Forestry Field Day draws crowd to Ancestor Acres

Forestry Field Day draws crowd to Ancestor Acres
Barbara Lang

Surrounded by 200-year-old trees, Ancestor Acres owner Bob Hunter talks about his tree farm at the recent Forestry Field Day.


Bob and Karen Hunter hosted Forestry Field Day on Thursday, Sept. 16 at Ancestor Acres near Glenmont.

“We had 75 people register,” said John Lorson, field technician at Holmes County Soil and Water. “We thought we’d be lucky if 20 signed up.”

The Hunters are the fifth generation to live on the property. Their children and grandchildren, the sixth and seventh generations, are continuing the tradition and reside on acreage they purchased adjacent to the family farm.

“When your love of land and love of heritage exceeds your love of money, it frees you up to do some amazing things with your property,” Bob Hunter said of his decision to establish more woodlands and prairie when he was done with crop farming and raising beef cattle. “This love and land heritage is the number-one reason our farm has stayed in the family as long as it has. The right thing to do was put the tillable acres back into trees and prairie. My ancestors had already reforested the highly erodible acres. I just completed what they started back in the 1920s. I bought the 67-acre home farm in 1978 and purchased Annie’s Place in 1992, then the Mitten Woods in 2010.”

Part of the Hunters’ acreage is enrolled in permanent preservation through the Killbuck Watershed Land Trust. The local volunteer organization works with landowners in Holmes, Wayne and surrounding counties to establish conservation easements on their property. KWLT oversees over 10,000 acres of preserved properties and is one of several options locally for landowners to use to keep their land intact for future generations.

Over the years the Hunters have planted 50,000 trees and only harvest the 4-D’s — the dead, down, diseased and dying trees — for forest health.

“In 1940 my grandparents took down the chestnuts which were blighted,” Hunter said. “In 2016 we took out all the ash and in 2019 the dead elm, along with the 4-D’s. A neighbor, Alan Miller, takes them to the mill to be sawed. We rarely harvest healthy trees. For some it may not be economically feasible to harvest this way, but it works for us. We don’t want to harvest to the detriment of the woods.”

The Hunters’ woods is a tribute to being a good steward of the forest. The forest floor has mainly native plants. There are few grapevines, garlic mustard or multi-flora rose to be found.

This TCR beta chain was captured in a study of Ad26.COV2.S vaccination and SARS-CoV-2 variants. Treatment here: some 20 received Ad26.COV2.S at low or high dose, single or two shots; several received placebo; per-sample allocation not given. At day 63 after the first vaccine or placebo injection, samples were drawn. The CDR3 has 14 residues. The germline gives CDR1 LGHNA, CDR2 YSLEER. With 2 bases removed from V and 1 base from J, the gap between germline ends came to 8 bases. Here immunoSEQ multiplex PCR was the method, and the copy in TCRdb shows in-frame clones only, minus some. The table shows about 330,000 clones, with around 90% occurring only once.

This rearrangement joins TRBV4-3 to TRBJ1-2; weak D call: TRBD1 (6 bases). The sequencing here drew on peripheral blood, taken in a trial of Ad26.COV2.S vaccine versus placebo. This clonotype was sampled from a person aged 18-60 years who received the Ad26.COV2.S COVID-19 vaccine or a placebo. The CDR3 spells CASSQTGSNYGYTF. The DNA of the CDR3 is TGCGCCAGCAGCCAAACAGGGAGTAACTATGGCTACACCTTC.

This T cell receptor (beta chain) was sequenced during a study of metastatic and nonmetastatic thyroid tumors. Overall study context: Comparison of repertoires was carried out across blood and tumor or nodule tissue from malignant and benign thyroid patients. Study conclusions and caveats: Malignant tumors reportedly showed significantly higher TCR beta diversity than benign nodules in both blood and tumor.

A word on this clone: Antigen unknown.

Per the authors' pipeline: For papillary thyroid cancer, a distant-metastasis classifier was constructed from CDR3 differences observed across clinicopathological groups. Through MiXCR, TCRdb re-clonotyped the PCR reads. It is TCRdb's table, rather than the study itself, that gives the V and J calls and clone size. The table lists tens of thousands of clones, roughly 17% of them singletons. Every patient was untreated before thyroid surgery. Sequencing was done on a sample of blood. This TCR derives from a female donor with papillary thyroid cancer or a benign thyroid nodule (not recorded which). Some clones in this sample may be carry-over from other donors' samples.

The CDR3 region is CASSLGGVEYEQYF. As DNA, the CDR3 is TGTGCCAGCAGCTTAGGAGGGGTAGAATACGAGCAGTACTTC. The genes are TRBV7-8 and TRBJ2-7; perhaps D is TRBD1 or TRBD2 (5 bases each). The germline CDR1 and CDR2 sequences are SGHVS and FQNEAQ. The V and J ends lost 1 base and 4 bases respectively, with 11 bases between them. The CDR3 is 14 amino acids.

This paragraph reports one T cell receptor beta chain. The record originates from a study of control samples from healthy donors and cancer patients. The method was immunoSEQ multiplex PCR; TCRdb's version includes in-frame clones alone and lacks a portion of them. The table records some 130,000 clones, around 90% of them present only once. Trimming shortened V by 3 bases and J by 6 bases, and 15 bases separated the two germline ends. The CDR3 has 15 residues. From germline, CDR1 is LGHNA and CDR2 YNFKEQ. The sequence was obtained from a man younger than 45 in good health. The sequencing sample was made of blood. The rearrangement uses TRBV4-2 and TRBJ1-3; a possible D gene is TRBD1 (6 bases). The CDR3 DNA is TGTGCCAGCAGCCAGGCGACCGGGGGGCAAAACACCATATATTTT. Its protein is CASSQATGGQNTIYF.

Jon Jolliff, ODNR service forester, gave advice on keeping undesirable plants out of your woods. He said if too many large trees are taken out, it lets in light for non-native plants and shrubs.

“Shade is your friend,” Jolliff said. “If you have a good, healthy canopy, you keep invasive species out. Multi-flora rose is shade-intolerant and will eventually die out. Also, control the grapevines that will stunt the growth of trees.”

The Hunters worked with Holmes Soil and Water Conservation District to utilize the USDA Environmental Quality Incentive Program for cost sharing to help with the cost of managing their woods. Conservationist Josh Britton explained the EQIP program to establish a forest-management plan. Once you have a plan in place, you will work with a consultant.

Jolliff said to be cautious and check around before you do any logging.

“Ten consultants work with the area. Consultants make sure land goes back the way it should be,” he said. “Most people have never sold timber. There are all kind of variables when it comes to timber. Consultants typically charge a percentage. The consultant knows what the timber is worth. They shop it around and get the best price.”

“Our family tree farm has received awards and recognition on the local, state and federal level including being the 2009 Ohio Tree Farmers of the Year and Regional Finalist for the 2010 National Tree Farmer of the Year,” Hunter said. “The tree farm has hosted multiple field trips and field days over the years and is visited frequently by our local Boy Scouts and hiking groups.

“Recently, we began hosting trail races on the farm, and our trails have also been used as part of the Mohican 100 bike and trail runs. Our local high school cross country team occasionally uses our trail for practice and to host their home meets. Family projects on the farm are constantly ongoing, from the establishment of pollinator plots, adding new trails, to building with our own lumber. The covered bridge and log cabin on the farm were built mainly using lumber from salvaged wood cut from our own forest. The purchase of a future sawmill is in the works as an additional cabin is in the plans, along with renovation work to some of the 19th-century buildings.”

If you missed the event, Ashland County Soil and Water Conservation District will host two Focus on Forestry talks as part of the Ashland County Farm Tour on Saturday, Oct. 2 at 11:30 a.m. and 2 p.m. They will take place at Hurdle Waterfowl Park, 297 Township Road 581, Sullivan, one of the stops on the farm tour.

For more information on starting a forest-management plan or pollinator plot, call or email Holmes SWCD at or 330-674-SWCD ext. 3

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